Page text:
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Darrel L. Williams

B.S. Forestry, 1973, M.S. Forest Resources 1974

Darrel L. Williams received his B.S. degree in Forest Science in 1973 and his M.S. degree in Forest Resources in 1974, both from the School of Forest Resources at Penn State. His master’s thesis, under major professor Dr. Brian Turner, focused on computer analysis and mapping of gypsy moth defoliation in Pennsylvania using data from a new satellite program called the Earth Resources Technology Satellite, later renamed Landsat. He was recruited to NASA immediately following attainment of his M.S. degree. While at Penn State he was a member and two-year resident of the Alpha Zeta fraternity -- the national agricultural and biological sciences honorary fraternity. He was also a member of Xi Sigma Pi, the national forestry honorary fraternity. He later earned a Ph.D. in Physical Geography from the University of Maryland in 1989.

Williams currently serves as the Associate Chief in the Hydrospheric and Biospheric Sciences Laboratory at NASA’s Goddard Space Flight Center in Greenbelt, Maryland. He continues to serve as the Landsat Project Scientist, a position he has held since 1992. In this position he was responsible for ensuring the scientific integrity of the Landsat 5 and 7 missions currently in orbit. Williams also serves as the project manager for NASA’s LBA-ECO project in Brazil that is focused on better understanding the effects of large-scale tropical deforestation on continental and global weather systems. Prior to his selection as Associate Chief, Williams served as head of the Biospheric Sciences Branch from 1991 through 2001. He began his NASA service in 1975 as a research scientist in that same organization.

Williams served as assistant project scientist for Landsat 4 and 5 during the late 1970s and early 1980s, and as the EOS Deputy Project Scientist during 1989-90. He has authored and coauthored more than 70 publications in the field of quantitative remote sensing. In 1991 he was named an adjunct professor at the University of Maryland, Department of Geography.

Williams has received well over two-dozen NASA awards in a variety of categories. Foremost among these are the NASA Medal for Outstanding Leadership (1997) and NASA’s Exceptional Service Medal (2000). He has also received awards from external organizations such as the U.S. Department of Agriculture and the American Society of Photogrammetry. He received the Aviation Week and Space Technology 1999 Laurels Award for outstanding achievement in the field of space in recognition of his science leadership role for the highly successful Landsat 7 mission.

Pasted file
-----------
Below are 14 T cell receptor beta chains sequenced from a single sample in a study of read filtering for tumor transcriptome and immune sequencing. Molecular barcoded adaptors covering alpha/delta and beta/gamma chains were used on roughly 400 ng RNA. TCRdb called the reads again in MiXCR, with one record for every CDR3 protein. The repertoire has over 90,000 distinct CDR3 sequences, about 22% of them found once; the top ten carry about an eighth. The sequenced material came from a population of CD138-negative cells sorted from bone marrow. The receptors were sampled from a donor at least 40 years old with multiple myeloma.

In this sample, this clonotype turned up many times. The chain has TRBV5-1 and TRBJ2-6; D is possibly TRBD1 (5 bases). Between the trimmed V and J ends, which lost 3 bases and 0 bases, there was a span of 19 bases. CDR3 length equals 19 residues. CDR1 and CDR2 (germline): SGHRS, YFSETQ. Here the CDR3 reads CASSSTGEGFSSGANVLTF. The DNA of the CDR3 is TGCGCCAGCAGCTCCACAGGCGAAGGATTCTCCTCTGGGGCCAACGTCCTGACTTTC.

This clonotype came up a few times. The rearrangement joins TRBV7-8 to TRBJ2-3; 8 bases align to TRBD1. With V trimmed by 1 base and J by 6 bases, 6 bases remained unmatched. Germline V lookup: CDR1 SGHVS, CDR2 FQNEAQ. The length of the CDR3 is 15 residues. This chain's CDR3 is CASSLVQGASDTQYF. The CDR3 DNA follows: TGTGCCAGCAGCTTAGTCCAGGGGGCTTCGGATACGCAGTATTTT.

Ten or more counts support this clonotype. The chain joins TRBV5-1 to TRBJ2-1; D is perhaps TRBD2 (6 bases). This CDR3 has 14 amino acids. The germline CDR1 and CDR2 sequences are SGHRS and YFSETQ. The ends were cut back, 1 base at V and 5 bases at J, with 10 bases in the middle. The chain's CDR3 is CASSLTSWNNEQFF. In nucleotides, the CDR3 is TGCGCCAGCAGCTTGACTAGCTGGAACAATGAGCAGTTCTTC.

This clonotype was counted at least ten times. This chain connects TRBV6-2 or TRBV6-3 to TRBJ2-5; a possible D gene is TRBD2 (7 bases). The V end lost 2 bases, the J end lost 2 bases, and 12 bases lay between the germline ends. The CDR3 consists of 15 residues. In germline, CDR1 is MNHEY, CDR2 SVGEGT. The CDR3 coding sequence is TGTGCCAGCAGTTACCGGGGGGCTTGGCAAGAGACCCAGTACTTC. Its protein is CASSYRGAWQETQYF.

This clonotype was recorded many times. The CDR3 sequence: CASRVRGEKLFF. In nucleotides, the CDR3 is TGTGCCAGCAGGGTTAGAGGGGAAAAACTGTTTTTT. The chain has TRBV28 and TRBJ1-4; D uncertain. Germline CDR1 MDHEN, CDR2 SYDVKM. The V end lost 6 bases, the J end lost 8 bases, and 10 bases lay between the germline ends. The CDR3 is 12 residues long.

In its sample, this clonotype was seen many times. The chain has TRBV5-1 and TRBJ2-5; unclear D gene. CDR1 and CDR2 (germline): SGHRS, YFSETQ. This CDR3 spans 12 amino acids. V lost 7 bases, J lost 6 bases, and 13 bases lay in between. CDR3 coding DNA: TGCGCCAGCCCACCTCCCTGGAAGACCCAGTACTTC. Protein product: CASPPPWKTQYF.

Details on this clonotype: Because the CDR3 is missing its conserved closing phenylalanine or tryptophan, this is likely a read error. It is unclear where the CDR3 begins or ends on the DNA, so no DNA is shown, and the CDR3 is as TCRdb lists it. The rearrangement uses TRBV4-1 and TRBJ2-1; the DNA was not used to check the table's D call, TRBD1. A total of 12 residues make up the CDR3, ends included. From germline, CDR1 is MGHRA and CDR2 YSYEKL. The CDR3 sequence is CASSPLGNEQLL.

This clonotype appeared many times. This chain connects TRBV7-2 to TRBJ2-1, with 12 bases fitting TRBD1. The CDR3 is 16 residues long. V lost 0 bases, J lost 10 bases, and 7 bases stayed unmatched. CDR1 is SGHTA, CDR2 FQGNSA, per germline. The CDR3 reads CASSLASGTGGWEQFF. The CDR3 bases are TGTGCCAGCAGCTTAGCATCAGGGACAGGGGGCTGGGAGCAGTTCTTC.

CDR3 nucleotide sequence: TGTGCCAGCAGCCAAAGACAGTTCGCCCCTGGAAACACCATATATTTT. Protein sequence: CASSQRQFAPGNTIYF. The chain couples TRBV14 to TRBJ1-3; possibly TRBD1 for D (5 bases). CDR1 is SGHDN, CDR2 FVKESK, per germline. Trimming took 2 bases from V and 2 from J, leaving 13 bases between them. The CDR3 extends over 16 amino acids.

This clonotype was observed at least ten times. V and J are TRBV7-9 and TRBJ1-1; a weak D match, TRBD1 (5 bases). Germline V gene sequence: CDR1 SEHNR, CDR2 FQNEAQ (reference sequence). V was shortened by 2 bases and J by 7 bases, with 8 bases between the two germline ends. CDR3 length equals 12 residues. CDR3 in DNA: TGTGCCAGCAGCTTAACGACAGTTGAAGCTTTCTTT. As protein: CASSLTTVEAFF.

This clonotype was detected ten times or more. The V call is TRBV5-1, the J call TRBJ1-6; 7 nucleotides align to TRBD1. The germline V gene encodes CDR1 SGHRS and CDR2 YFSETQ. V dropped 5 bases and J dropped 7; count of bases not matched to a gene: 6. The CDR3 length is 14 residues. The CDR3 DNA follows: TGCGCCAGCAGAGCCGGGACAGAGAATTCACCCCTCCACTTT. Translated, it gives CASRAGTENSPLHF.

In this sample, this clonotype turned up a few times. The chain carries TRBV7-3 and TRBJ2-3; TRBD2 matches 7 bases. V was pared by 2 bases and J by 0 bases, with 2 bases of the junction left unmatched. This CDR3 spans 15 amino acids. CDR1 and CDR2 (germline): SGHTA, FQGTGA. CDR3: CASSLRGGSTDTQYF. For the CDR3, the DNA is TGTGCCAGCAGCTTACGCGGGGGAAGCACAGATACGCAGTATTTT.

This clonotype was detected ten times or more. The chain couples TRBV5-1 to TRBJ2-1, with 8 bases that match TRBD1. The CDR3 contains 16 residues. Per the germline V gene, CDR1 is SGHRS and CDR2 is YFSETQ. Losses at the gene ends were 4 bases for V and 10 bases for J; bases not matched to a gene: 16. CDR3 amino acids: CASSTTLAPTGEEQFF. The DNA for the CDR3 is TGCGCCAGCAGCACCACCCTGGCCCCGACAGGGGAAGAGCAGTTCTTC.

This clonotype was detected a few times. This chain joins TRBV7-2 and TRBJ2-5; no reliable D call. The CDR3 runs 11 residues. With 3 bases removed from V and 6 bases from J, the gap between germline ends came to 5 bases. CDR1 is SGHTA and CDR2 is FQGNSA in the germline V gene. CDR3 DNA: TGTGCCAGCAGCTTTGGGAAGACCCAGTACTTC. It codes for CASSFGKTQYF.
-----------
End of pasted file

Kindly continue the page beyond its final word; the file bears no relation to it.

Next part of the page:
Williams’ remote sensing research involved the development of enhanced quantitative techniques for assessing forest canopy conditions. Landsat imagery depicting some of these techniques are on display in the “Looking at Earth from Space” room at the Smithsonian’s Air and Space Museum, with acknowledgment to Williams.

In 2002, Williams was recruited by the government of Australia to serve as an expert reviewer of Australia’s National Carbon Accounting System, which was developed to conduct continental-scale assessments of carbon stocks (that is, forests) in Australia using Landsat data.

Williams served as a member of the editorial board of the International Journal of Remote Sensing from 1990 through 1998, and has also served on the editorial board of the International Journal of Photogrammetry and Remote Sensing. Williams has served as NASA science officer for several sponsored research projects at Penn State, including projects of Dr. Wayne Myers in the School of Forest Resources. He has served on the advisory board for Penn State’s Environmental Resources Research Institute (now Penn State Institutes of the Environment).

Williams has served his community as a member of the Queen Anne School board for six years, and has coached several youth sports teams. In 2000, he was invited by his high school alma mater, Punxsutawney Area Senior High School, to give the commencement address to the first graduates of the new millennium.

April 2006